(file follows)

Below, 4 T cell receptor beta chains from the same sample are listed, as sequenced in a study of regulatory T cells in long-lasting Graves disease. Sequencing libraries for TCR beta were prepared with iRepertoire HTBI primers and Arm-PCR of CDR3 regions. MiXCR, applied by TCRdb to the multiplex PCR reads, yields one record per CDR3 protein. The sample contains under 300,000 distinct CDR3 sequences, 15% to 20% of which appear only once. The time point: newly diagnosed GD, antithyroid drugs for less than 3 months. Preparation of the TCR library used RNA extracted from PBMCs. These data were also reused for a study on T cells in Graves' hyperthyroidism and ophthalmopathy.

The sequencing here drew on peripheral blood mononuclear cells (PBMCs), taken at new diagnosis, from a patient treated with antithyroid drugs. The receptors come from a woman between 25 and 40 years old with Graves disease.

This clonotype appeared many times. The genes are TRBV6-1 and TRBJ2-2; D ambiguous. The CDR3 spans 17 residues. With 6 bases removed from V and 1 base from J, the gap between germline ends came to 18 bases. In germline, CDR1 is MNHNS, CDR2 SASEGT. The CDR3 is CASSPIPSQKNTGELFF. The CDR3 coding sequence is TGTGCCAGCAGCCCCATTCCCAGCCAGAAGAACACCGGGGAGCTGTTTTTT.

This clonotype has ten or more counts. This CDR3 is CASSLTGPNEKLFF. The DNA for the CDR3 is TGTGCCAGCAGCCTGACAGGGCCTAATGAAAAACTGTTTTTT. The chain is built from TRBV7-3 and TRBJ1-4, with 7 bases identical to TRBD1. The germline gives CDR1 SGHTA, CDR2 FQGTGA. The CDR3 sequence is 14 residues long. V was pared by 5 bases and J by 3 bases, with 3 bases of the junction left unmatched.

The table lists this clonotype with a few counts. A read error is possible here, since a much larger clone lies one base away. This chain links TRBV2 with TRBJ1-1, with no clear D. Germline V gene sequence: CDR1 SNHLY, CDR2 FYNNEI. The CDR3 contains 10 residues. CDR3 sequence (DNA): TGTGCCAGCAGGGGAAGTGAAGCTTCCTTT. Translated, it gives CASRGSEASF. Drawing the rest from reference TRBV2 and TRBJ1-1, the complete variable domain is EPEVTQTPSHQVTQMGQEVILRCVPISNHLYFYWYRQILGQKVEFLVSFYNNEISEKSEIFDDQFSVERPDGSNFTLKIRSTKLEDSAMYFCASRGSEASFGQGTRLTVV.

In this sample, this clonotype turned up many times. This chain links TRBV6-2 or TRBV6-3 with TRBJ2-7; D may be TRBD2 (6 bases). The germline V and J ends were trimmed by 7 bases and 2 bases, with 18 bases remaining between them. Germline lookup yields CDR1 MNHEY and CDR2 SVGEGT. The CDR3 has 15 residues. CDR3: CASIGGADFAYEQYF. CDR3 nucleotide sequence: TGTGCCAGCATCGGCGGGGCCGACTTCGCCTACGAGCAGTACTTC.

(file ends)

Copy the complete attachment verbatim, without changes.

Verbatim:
Below, 4 T cell receptor beta chains from the same sample are listed, as sequenced in a study of regulatory T cells in long-lasting Graves disease. Sequencing libraries for TCR beta were prepared with iRepertoire HTBI primers and Arm-PCR of CDR3 regions. MiXCR, applied by TCRdb to the multiplex PCR reads, yields one record per CDR3 protein. The sample contains under 300,000 distinct CDR3 sequences, 15% to 20% of which appear only once. The time point: newly diagnosed GD, antithyroid drugs for less than 3 months. Preparation of the TCR library used RNA extracted from PBMCs. These data were also reused for a study on T cells in Graves' hyperthyroidism and ophthalmopathy.

The sequencing here drew on peripheral blood mononuclear cells (PBMCs), taken at new diagnosis, from a patient treated with antithyroid drugs. The receptors come from a woman between 25 and 40 years old with Graves disease.

This clonotype appeared many times. The genes are TRBV6-1 and TRBJ2-2; D ambiguous. The CDR3 spans 17 residues. With 6 bases removed from V and 1 base from J, the gap between germline ends came to 18 bases. In germline, CDR1 is MNHNS, CDR2 SASEGT. The CDR3 is CASSPIPSQKNTGELFF. The CDR3 coding sequence is TGTGCCAGCAGCCCCATTCCCAGCCAGAAGAACACCGGGGAGCTGTTTTTT.

This clonotype has ten or more counts. This CDR3 is CASSLTGPNEKLFF. The DNA for the CDR3 is TGTGCCAGCAGCCTGACAGGGCCTAATGAAAAACTGTTTTTT. The chain is built from TRBV7-3 and TRBJ1-4, with 7 bases identical to TRBD1. The germline gives CDR1 SGHTA, CDR2 FQGTGA. The CDR3 sequence is 14 residues long. V was pared by 5 bases and J by 3 bases, with 3 bases of the junction left unmatched.

The table lists this clonotype with a few counts. A read error is possible here, since a much larger clone lies one base away. This chain links TRBV2 with TRBJ1-1, with no clear D. Germline V gene sequence: CDR1 SNHLY, CDR2 FYNNEI. The CDR3 contains 10 residues. CDR3 sequence (DNA): TGTGCCAGCAGGGGAAGTGAAGCTTCCTTT. Translated, it gives CASRGSEASF. Drawing the rest from reference TRBV2 and TRBJ1-1, the complete variable domain is EPEVTQTPSHQVTQMGQEVILRCVPISNHLYFYWYRQILGQKVEFLVSFYNNEISEKSEIFDDQFSVERPDGSNFTLKIRSTKLEDSAMYFCASRGSEASFGQGTRLTVV.

In this sample, this clonotype turned up many times. This chain links TRBV6-2 or TRBV6-3 with TRBJ2-7; D may be TRBD2 (6 bases). The germline V and J ends were trimmed by 7 bases and 2 bases, with 18 bases remaining between them. Germline lookup yields CDR1 MNHEY and CDR2 SVGEGT. The CDR3 has 15 residues. CDR3: CASIGGADFAYEQYF. CDR3 nucleotide sequence: TGTGCCAGCATCGGCGGGGCCGACTTCGCCTACGAGCAGTACTTC.